I love terrifying myself to improve my fitness—it's what I do to stay motivated and keep bad habits (like watching an entire season of Girls in one butt-numbing sitting) in check. I've been using this anti-sloth strategy since 2005 when I blindly signed up for my first-ever sprint triathlon without really knowing how to do any of the three disciplines (seriously, I learned how to swim, bike, and run just for it).
It worked! I did about 10 triathlons between then and 2008, and by the end, I felt skinny (a size 2), strong (one ab was completely visible), and so confident that I quit my staff job to pursue my dream career as a freelance writer, which I've been doing for five years now.
It's no coincidence that my physical triumphs have led to bigger, better, and more satisfying experiences in my life. Last July, I challenged myself to bike in Colorado's Rocky Mountain National Park, specifically Trail Ridge Road, the highest continuously paved road in North America, with Tour de NoCo. It was so difficult and exhilarating to pedal straight skyward that I cried twice: once at the bottom (some 8,000 feet) and then again at the heavenly top of the 12,183-foot-tall highway.
That daring feat then led to the Tour de Pink in Southern California that October. This time, I cried from being so touched by my fellow riders, the bravest breast cancer survivors I had ever met.
RELATED: Check out photos and inspiring advice from the Tour de Pink.
All of these nerve-wracking adventures—and a few others in between—have brought me to this holy-cow-what-have-I-just-signed-up-for point: I've been eyeballing the famous AIDS LifeCycle Ride from San Francisco to Los Angeles since I first learned about it three years ago. Now in its twelfth year, the fully supported, 545-mile, seven-day bike ride is the world’s most successful HIV/AIDS fundraiser, having raised $12.8 million for the cause last year alone.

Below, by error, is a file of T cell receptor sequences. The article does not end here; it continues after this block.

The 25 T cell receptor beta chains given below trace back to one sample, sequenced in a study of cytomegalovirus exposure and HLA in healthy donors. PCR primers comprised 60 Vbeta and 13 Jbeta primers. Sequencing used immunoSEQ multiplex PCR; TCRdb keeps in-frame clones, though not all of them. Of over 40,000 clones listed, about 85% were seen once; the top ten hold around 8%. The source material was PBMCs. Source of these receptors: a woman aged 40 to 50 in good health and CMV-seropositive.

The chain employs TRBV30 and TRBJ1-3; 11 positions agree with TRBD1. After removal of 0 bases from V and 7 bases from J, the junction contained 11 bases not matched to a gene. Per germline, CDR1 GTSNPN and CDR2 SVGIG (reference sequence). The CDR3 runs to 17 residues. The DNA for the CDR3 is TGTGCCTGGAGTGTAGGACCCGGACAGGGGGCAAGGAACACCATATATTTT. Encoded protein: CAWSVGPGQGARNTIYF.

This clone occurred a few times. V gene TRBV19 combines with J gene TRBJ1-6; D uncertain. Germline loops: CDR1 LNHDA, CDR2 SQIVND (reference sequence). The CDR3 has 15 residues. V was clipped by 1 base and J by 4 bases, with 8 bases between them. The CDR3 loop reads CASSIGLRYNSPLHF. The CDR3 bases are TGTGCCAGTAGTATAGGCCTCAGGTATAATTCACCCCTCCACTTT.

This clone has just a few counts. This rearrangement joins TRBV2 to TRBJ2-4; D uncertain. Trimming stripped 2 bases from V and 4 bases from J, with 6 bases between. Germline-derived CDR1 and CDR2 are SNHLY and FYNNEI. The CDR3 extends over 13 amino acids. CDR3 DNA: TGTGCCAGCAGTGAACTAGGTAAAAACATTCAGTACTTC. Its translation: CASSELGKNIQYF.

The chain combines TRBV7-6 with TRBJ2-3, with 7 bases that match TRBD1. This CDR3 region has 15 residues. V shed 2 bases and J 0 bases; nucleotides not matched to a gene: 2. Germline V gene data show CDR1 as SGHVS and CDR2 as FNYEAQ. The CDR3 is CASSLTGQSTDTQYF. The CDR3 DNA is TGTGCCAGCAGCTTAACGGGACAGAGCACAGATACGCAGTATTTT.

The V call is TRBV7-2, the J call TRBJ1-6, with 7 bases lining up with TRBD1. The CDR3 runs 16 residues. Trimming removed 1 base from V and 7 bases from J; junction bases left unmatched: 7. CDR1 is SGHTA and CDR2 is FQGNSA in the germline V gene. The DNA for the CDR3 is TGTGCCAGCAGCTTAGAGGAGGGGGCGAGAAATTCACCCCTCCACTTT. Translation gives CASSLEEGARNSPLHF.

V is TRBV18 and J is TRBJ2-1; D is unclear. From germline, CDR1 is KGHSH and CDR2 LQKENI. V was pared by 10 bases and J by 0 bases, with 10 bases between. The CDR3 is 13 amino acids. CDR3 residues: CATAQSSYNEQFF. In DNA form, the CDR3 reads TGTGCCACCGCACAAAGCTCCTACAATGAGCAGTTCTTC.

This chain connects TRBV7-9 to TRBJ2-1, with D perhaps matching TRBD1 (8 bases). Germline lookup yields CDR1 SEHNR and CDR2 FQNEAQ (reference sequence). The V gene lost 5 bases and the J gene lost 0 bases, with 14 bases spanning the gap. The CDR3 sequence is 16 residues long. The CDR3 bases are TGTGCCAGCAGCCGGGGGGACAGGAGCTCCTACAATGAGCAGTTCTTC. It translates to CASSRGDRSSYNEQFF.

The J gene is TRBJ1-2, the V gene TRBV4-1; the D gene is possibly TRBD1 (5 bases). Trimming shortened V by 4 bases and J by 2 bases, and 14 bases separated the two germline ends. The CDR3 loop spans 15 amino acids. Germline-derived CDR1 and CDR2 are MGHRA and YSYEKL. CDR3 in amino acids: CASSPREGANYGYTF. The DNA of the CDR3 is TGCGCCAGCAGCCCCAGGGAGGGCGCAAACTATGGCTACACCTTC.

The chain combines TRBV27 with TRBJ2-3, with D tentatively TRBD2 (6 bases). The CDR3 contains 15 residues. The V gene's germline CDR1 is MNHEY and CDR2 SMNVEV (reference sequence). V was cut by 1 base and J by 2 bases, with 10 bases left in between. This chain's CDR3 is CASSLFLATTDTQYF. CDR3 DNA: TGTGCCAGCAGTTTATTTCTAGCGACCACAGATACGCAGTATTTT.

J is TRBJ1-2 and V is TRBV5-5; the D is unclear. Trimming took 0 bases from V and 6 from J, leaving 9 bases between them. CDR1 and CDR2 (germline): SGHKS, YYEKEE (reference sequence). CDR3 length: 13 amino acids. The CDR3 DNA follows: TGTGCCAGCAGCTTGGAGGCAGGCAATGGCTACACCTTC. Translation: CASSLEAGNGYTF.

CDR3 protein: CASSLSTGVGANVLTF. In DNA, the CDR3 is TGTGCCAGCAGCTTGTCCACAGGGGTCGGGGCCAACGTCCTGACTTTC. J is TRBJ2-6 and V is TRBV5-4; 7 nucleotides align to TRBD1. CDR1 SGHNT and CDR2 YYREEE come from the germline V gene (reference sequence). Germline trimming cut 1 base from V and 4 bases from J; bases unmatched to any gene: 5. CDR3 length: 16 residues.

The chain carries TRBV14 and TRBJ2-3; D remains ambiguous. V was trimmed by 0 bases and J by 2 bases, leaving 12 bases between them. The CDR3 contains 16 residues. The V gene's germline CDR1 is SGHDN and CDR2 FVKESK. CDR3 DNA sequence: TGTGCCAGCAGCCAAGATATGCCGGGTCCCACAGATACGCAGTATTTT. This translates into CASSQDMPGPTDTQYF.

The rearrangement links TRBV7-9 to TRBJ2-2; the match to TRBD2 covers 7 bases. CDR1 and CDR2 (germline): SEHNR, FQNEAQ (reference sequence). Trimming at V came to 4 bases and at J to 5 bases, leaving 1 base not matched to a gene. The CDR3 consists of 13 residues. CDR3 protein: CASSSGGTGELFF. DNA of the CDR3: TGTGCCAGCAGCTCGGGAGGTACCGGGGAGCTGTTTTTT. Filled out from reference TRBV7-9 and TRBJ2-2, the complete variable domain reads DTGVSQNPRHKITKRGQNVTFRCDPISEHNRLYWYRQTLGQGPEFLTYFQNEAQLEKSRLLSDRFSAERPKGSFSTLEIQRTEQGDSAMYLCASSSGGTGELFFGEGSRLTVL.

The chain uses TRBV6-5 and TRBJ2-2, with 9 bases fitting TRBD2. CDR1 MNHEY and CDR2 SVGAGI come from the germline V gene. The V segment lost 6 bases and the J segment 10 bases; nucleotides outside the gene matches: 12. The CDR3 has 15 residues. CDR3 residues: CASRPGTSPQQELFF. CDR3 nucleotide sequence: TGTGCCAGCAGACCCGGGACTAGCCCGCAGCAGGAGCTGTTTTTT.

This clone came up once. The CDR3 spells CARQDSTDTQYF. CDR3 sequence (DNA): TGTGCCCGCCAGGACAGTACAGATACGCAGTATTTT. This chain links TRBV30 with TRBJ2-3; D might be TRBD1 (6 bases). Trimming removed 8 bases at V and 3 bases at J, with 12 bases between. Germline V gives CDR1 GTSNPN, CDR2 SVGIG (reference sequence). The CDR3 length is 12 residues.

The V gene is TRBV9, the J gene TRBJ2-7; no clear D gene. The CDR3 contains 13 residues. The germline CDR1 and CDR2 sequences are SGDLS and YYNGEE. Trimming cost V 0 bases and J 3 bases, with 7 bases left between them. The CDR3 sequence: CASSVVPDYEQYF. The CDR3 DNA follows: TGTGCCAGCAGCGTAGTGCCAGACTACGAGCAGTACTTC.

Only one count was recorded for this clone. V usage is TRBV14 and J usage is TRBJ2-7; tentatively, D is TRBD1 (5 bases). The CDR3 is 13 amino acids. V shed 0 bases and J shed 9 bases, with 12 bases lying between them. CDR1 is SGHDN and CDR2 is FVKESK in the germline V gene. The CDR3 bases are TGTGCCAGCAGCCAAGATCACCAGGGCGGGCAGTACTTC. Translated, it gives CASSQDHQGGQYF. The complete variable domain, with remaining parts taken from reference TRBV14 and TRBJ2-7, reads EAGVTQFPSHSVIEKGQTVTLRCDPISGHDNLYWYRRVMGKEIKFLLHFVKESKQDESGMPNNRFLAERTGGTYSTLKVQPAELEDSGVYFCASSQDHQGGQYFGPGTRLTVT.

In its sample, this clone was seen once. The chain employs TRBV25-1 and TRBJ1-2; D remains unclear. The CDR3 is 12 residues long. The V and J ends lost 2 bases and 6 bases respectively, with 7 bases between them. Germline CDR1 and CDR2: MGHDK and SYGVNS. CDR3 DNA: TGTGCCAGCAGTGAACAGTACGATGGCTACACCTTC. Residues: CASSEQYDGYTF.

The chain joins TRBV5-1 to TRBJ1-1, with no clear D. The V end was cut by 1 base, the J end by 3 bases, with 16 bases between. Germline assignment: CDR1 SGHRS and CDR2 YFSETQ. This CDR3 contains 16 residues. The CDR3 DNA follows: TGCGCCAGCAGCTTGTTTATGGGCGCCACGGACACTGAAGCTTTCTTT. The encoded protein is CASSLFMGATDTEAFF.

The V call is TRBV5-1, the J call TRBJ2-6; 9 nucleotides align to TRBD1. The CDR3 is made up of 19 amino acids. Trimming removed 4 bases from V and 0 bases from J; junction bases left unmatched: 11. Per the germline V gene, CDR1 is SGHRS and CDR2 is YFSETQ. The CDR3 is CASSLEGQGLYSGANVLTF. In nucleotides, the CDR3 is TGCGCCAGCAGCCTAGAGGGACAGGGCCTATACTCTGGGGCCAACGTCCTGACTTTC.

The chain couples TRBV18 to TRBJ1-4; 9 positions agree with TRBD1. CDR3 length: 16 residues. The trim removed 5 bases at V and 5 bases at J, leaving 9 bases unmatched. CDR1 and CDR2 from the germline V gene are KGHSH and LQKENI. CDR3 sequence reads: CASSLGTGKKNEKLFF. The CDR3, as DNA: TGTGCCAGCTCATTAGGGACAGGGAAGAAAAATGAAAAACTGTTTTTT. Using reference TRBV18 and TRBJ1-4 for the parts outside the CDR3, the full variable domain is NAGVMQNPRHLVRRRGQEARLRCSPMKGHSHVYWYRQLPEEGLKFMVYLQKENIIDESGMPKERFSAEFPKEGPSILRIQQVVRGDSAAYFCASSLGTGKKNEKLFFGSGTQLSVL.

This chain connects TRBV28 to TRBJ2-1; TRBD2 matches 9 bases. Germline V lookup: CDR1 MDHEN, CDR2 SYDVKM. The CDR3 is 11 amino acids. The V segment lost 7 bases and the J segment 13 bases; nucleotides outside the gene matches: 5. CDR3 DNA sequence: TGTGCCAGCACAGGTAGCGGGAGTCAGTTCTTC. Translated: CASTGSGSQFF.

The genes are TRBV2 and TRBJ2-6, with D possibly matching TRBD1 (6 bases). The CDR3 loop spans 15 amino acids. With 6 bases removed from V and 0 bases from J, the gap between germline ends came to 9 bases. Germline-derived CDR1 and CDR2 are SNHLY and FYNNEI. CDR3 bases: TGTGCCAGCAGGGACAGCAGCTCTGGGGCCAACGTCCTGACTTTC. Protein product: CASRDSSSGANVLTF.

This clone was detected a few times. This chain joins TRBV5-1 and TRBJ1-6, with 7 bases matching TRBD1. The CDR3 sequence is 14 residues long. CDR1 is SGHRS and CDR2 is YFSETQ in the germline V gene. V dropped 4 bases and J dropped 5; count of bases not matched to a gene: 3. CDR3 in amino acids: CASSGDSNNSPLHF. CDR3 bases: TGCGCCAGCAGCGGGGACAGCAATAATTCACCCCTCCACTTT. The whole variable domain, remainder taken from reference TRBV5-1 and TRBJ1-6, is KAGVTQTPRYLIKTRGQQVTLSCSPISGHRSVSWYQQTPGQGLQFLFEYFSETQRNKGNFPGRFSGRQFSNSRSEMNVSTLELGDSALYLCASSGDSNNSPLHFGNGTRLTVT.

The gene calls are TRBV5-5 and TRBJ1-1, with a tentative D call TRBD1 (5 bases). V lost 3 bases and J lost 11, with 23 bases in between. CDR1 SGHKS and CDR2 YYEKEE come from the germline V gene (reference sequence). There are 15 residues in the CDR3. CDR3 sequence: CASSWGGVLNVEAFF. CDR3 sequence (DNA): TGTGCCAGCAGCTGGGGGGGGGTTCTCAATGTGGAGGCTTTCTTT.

As someone who covers health and wellness for a living, I was surprised to learn how much HIV/AIDS is still very much a problem (from a media standpoint, we just don't hear about it anymore). While working on a recent story for Men's Fitness about five must-do health tests for men under 40, I was shocked to hear that a top NYC doctor wanted to include an HIV test among those five. Fact is, 1.2 million Americans are currently living with HIV/AIDS and an estimated one-fifth don't know it.
Once it was on my radar, this ride quickly became a ballsy bucket-list item. Somehow, after completing the three-day ride with Tour de Pink, I had a gusty thought that maybe, just maybe, I could do the AIDS Ride sooner rather than later. So I convinced my super-supportive Shape.com editor to let me write about it—and she said yes. In that moment, I think I may have even peed my pants a little.
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To really add fuel to my fitness fire, I'm facing a few challenges with this epic new experience:
1) I haven't really started training yet for the June event, with the exception of few SoulCycle classes here and a 40-mile ride there.
2) I will be doing the seven-day ride alone (meaning I'll be making plenty of new friends on the road!).
3) I haven't quite secured a coach yet. (I thought I found someone last week, but I might have scared her off.)
4) I've agreed to raise $3,000 (!) for the cause in less than three months (the last thing I wanna do is ask friends and family for money, so this should be interesting).
5) Did I mention we're camping outside for six nights (God help me) during the ride?
Between training, fundraising, and juggling everything else in my life—handsome boyfriend, fun friends, aging parents, needy cat, and cool clients—this should be one helluva adventure. I'm looking forward to getting scared fit again, educating people about HIV/AIDS, and hopefully encouraging you to step outside your comfort zone, too, along the way.
For daily updates on my training, follow me on Twitter @CDGoyanes.